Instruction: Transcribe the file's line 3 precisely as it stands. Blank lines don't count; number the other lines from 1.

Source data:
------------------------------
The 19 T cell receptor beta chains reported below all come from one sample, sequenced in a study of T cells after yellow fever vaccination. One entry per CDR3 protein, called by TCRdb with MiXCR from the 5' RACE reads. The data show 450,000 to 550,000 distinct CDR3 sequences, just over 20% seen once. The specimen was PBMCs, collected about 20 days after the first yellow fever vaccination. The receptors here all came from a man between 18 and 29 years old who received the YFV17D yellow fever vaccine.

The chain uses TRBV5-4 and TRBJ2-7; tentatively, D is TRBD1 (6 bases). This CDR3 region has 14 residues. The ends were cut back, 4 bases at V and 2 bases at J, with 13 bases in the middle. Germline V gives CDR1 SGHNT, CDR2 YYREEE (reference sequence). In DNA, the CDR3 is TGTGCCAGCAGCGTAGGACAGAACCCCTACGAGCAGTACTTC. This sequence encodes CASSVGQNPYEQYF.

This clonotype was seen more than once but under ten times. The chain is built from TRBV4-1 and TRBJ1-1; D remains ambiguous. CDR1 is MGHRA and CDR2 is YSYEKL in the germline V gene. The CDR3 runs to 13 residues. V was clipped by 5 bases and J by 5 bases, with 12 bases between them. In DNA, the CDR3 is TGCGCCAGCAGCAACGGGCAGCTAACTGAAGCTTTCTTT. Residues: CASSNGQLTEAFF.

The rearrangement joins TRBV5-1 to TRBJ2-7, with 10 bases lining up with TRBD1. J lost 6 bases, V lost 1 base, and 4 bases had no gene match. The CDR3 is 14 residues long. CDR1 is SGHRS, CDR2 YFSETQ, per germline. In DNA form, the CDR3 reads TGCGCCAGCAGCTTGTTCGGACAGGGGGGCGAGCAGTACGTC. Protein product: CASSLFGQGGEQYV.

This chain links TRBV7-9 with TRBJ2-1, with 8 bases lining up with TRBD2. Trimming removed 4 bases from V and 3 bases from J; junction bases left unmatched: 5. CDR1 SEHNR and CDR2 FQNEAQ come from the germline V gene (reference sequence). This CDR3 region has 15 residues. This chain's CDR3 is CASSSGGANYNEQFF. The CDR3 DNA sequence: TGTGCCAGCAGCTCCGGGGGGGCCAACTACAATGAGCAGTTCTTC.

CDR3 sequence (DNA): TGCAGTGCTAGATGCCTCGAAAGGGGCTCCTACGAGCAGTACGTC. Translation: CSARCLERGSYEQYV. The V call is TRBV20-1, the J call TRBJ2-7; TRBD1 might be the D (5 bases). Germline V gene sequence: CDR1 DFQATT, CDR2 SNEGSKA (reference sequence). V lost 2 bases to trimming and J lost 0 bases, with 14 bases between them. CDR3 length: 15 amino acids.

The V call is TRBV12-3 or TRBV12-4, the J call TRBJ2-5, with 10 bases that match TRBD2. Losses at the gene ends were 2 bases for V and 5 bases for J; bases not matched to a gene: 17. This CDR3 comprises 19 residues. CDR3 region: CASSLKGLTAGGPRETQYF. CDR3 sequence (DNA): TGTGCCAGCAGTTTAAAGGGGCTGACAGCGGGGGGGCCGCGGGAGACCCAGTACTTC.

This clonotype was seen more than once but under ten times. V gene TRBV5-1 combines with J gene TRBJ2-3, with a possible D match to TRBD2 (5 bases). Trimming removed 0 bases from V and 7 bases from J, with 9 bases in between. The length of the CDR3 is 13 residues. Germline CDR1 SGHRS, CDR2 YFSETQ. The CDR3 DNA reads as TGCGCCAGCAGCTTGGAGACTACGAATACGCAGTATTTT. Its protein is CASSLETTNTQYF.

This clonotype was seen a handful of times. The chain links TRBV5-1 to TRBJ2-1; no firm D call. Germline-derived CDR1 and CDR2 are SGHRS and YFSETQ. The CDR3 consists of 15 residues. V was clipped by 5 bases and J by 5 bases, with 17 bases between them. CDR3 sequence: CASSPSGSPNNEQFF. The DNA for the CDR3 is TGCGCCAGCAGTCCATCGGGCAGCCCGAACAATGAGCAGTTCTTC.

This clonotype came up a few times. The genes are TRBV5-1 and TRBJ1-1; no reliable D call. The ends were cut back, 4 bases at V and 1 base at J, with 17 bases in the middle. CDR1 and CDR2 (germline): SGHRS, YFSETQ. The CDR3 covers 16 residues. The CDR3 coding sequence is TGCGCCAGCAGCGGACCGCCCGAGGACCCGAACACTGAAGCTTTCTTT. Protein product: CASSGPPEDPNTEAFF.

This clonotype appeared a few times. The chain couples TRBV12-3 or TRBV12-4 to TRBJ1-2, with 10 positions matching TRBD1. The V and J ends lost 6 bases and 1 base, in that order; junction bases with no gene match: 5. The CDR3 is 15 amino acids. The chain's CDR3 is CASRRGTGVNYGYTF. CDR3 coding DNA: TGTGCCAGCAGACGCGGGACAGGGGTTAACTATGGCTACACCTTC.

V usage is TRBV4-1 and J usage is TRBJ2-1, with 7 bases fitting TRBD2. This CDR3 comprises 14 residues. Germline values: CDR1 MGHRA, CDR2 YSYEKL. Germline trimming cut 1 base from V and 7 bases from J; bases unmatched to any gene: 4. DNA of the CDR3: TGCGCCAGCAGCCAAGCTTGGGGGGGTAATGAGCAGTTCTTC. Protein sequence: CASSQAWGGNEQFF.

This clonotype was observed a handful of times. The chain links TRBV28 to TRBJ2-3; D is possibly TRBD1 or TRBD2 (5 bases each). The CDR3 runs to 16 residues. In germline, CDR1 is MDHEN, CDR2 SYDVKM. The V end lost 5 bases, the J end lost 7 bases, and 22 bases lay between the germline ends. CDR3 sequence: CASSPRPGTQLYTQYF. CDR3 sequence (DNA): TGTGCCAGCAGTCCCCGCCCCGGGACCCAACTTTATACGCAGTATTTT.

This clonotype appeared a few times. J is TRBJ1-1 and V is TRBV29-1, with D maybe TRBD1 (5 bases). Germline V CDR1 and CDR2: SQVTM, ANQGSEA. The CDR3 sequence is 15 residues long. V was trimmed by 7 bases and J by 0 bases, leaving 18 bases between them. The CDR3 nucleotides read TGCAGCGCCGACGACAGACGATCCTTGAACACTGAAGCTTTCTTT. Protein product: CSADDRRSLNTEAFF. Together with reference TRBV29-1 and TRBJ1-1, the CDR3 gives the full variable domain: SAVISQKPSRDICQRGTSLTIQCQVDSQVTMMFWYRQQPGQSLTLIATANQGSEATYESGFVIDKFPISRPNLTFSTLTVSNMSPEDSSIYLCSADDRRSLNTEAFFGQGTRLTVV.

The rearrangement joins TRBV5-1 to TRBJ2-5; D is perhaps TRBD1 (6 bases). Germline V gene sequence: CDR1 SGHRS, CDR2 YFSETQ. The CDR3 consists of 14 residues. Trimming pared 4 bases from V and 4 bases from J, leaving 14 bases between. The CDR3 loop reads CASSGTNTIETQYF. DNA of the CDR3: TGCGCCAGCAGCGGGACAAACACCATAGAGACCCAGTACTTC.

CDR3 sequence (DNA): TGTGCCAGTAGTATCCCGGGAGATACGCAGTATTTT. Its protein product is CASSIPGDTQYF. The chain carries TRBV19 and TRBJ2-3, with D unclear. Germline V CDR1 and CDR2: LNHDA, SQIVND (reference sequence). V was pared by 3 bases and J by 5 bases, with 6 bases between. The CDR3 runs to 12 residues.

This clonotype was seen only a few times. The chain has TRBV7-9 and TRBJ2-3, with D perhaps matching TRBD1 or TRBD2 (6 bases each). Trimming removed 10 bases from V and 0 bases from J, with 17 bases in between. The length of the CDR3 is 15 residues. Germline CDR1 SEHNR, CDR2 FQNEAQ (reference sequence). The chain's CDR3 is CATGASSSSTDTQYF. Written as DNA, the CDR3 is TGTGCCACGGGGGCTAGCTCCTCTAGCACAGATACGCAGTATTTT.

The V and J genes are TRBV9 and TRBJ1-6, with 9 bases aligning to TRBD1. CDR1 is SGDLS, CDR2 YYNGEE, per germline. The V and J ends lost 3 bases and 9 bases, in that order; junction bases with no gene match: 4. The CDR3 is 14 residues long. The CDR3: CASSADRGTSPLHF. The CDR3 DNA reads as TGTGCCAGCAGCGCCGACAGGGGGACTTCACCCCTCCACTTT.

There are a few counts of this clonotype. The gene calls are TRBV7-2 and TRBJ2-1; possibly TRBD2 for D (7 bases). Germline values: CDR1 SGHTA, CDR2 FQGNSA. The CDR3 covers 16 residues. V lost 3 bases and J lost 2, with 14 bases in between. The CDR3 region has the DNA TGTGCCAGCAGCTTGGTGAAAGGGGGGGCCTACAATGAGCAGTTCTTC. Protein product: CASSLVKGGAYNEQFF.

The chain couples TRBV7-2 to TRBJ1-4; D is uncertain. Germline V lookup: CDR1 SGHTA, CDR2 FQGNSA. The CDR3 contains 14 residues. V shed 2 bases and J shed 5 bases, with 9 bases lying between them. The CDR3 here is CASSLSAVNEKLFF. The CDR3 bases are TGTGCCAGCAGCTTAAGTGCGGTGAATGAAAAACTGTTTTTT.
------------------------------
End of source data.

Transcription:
This clonotype was seen more than once but under ten times. The chain is built from TRBV4-1 and TRBJ1-1; D remains ambiguous. CDR1 is MGHRA and CDR2 is YSYEKL in the germline V gene. The CDR3 runs to 13 residues. V was clipped by 5 bases and J by 5 bases, with 12 bases between them. In DNA, the CDR3 is TGCGCCAGCAGCAACGGGCAGCTAACTGAAGCTTTCTTT. Residues: CASSNGQLTEAFF.